Regarding: Joseph Menn Yahoo! Article –
Yahoo!’s new scanning emails revelation relates to Islamophobia and should concern everyone, Muslims in particular, regarding the increasing number of liberties the American government has persistently been taking while breaching the privacy of its citizens.
The revelation adds to the fears that big Internet conglomerates like Google, Facebook, and Yahoo! are collecting or have access to large amounts of private information and there is a growing danger that this information can be misused by the companies or the government, enacting out a nightmarish Orwellian scenario. For Muslims this threat is much more serious and real; islamophobia, surveillance, CVE, and Trump seem more like the Big Brother at the gates of the internet.
As the Reuters article points out, these probing policies have been elevated from requests of older data deliveries and brief time-sensitive probings, to full scale programs engineering and the real-time scanning of key words. The article points out that the scanning programs mainly search for keywords and this in of itself does not seem so threatening. The argument that the programs are sophisticated enough to differentiate between threatening and non-threatening vocabulary is faulty because words by themselves lack context. Without context looking for keywords could lead to the reaching of a wrong conclusion. The de-contextualizing of phrases has put Muslims in harm’s way in the past; there are a rising number of incidents where Muslim passengers on planes have been removed due to panic and fear over overhearing the phrases “Insha-Allah” and “Allahu-Akbar”- words used very frequently in conversation between Muslims. In other instances it was simply the overhearing of passengers using the Arabic language that saw to their removal and victimization. If the same modus operandi is being used with the programs then similar unnecessary criminalizations of Muslim people will come to be.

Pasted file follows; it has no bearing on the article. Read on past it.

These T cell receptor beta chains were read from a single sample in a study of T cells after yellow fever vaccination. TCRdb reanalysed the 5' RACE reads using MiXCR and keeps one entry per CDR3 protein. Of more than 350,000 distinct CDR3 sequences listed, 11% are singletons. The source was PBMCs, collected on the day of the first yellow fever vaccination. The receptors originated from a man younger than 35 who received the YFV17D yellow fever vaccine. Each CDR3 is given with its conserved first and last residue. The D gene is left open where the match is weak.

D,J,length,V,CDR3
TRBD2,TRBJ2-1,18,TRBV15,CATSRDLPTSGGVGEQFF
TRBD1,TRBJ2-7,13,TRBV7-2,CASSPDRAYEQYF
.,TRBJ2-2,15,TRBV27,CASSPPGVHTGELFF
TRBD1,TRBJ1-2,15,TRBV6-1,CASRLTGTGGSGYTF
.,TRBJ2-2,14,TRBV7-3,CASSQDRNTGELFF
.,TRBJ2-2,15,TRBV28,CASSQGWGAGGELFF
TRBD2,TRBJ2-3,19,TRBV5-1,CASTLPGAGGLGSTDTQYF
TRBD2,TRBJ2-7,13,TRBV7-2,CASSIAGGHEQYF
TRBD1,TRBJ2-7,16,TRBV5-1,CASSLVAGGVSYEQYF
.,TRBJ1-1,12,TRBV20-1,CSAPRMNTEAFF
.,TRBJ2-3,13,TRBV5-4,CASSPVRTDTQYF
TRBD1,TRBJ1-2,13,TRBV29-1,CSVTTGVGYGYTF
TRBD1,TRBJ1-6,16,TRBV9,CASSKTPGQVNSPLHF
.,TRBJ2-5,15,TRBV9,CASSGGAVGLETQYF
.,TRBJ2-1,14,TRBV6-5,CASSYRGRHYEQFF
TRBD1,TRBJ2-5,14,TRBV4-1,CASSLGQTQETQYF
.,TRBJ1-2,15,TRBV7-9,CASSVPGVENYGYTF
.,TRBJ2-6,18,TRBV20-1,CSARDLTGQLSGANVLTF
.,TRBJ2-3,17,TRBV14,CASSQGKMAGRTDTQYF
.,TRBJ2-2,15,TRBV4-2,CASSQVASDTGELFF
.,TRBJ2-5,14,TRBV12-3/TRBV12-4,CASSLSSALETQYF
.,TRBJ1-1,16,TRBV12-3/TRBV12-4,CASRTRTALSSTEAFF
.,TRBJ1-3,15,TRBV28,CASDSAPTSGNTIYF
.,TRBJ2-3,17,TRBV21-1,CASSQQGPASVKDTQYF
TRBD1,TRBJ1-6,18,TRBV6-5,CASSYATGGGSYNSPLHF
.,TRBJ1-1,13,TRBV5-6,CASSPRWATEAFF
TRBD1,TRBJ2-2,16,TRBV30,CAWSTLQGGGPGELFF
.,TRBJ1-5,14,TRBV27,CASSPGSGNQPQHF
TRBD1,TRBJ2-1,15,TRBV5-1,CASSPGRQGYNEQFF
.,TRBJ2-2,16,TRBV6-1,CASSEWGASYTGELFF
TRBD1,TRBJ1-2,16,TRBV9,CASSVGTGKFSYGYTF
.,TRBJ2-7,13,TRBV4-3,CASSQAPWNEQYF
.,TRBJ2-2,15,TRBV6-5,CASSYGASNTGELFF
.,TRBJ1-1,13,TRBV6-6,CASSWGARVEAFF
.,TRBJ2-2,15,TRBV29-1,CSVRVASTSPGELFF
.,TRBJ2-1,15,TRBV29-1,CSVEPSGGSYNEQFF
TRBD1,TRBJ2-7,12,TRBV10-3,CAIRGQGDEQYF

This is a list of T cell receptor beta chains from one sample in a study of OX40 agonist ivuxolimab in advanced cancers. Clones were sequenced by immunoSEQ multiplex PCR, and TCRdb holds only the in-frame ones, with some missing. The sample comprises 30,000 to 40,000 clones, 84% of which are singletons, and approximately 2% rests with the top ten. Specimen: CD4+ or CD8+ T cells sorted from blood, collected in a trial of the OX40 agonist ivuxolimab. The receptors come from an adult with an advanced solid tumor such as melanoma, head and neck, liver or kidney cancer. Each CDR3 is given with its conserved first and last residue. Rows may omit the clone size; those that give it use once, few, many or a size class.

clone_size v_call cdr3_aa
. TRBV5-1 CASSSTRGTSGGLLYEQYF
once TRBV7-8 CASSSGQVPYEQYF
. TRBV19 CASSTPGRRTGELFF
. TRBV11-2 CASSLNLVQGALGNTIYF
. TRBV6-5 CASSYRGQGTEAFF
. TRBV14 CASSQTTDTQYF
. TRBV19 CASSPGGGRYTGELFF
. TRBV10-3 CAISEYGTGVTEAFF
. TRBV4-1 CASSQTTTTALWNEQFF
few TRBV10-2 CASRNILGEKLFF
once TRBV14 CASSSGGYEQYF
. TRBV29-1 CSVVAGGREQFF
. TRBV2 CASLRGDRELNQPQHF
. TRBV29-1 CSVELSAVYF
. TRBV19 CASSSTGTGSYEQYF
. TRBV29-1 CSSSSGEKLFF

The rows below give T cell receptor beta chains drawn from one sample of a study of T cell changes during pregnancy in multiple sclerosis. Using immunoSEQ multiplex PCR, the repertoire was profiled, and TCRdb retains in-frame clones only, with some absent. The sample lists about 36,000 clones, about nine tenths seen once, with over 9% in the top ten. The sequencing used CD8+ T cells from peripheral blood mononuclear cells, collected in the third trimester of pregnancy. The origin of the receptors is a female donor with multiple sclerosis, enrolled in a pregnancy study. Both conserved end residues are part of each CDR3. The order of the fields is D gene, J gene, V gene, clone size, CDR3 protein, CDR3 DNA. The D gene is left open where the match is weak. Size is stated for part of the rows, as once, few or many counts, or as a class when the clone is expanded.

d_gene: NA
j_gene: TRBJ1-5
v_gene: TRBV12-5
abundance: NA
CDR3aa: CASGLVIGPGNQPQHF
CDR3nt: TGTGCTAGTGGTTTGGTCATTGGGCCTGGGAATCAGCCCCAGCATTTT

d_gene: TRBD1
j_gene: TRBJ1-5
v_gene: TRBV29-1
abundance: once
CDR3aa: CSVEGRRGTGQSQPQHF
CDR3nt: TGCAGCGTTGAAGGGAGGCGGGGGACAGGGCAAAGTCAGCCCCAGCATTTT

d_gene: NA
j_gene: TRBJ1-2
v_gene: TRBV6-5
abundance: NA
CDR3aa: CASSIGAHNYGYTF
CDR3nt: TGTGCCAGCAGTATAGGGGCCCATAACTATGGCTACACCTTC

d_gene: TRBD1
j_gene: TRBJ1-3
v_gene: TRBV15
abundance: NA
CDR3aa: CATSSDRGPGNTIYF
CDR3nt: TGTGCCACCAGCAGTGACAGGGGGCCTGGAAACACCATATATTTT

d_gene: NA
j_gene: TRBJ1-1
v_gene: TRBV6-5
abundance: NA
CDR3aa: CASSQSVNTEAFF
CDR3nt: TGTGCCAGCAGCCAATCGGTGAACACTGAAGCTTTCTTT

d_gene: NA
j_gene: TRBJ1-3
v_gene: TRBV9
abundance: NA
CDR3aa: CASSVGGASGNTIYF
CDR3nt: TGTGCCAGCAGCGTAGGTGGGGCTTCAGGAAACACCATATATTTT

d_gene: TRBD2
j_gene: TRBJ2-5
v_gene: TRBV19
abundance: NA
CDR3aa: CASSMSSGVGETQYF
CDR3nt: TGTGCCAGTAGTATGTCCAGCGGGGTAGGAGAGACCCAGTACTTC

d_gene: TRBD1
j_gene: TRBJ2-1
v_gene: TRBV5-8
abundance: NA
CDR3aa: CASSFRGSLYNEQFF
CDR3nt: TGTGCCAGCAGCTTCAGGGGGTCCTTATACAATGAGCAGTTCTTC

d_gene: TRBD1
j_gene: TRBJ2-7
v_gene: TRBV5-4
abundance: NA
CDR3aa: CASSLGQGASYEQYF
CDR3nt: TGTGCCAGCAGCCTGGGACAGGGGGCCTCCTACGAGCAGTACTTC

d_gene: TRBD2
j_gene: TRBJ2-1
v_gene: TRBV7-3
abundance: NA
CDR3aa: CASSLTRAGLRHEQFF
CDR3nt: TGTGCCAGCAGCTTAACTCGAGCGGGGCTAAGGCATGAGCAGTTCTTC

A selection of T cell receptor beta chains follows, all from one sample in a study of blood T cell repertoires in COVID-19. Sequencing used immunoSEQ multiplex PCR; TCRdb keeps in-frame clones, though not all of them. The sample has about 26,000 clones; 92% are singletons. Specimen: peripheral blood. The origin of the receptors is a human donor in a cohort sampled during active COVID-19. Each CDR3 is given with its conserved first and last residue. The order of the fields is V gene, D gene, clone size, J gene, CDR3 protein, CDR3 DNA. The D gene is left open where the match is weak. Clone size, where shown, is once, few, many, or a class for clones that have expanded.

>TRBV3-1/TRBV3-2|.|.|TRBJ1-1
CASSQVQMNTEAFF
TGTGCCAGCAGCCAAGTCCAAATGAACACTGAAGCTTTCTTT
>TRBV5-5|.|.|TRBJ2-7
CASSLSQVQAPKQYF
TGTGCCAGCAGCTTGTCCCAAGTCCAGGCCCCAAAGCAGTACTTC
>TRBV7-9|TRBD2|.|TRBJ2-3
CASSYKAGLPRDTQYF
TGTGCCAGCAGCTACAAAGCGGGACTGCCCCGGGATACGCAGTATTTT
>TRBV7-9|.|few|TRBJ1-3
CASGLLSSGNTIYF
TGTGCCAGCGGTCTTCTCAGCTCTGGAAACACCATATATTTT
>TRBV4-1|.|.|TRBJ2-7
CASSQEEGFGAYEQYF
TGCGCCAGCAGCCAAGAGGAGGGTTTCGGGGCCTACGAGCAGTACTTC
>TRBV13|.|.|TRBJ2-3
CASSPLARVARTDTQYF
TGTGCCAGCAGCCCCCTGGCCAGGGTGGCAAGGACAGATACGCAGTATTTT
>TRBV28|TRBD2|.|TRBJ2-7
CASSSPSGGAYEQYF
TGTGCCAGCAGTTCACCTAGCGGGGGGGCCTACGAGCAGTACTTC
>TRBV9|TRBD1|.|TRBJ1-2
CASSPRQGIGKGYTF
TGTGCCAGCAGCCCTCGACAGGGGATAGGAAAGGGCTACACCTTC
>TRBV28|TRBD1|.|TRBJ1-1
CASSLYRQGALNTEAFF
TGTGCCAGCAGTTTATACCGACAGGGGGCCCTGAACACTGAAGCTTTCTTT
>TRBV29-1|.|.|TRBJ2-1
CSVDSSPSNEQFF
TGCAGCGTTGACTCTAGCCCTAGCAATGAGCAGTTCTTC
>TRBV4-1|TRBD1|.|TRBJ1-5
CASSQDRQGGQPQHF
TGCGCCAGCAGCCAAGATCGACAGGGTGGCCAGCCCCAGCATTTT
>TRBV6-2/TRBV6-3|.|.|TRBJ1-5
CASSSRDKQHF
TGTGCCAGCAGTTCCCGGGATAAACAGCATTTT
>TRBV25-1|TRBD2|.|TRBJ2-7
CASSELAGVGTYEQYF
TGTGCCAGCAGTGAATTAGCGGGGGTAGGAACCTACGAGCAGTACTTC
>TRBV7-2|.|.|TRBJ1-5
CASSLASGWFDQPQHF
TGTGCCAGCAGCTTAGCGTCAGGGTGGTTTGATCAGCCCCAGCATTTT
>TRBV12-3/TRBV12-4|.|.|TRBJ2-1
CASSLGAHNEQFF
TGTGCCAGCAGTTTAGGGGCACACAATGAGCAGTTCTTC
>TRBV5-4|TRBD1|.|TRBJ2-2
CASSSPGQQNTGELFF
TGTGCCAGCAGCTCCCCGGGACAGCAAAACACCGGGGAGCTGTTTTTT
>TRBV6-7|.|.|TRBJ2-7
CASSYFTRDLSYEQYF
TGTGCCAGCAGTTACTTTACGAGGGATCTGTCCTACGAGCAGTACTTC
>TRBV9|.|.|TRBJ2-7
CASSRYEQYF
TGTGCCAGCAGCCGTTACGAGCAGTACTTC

Others still might argue that automated systems are free from bias, and look only at hard (threatening) data and language use. Unfortunately people have to remember that these programs too are written by ordinary people; people today that live in a world of fear, hatred, and islamophobia. It would not be unreasonable to think that these biases get reflected in the algorithms that the programmers use to write these programs. One example of one such algorithm is the recent Google Photos App which used Artificial Intelligence for identification, and classified an African-American person as a monkey (http://www.news.com.au/technology/online/black-friends-furious-after-google-photos-app-tags-them-as-gorillas/news-story/97bc0871bc5858160cb4df601324c172). Google immediately corrected the mistake, but the implications of how such computer programs are designed and flawed was lasting.
In this environment of islamophobia these surveillance techniques, if they are being designed for use on Muslims or in the event that they are used to target Muslims, can violate citizens’ fundamental rights. Although the article states Yahoo!’s compliance came as they acquiesced due to fear of losing a court battle to fight the classified edict; its hard to imagine Yahoo! not fighting the edict harder had the edict not specified a specific target audience, and was demanding to spy on all Yahoo! users equally. Techniques like Yahoo!’s email scanning could violate Muslims’ place as equal citizens in the United States. Are Muslims the victims of today’s Big Brother?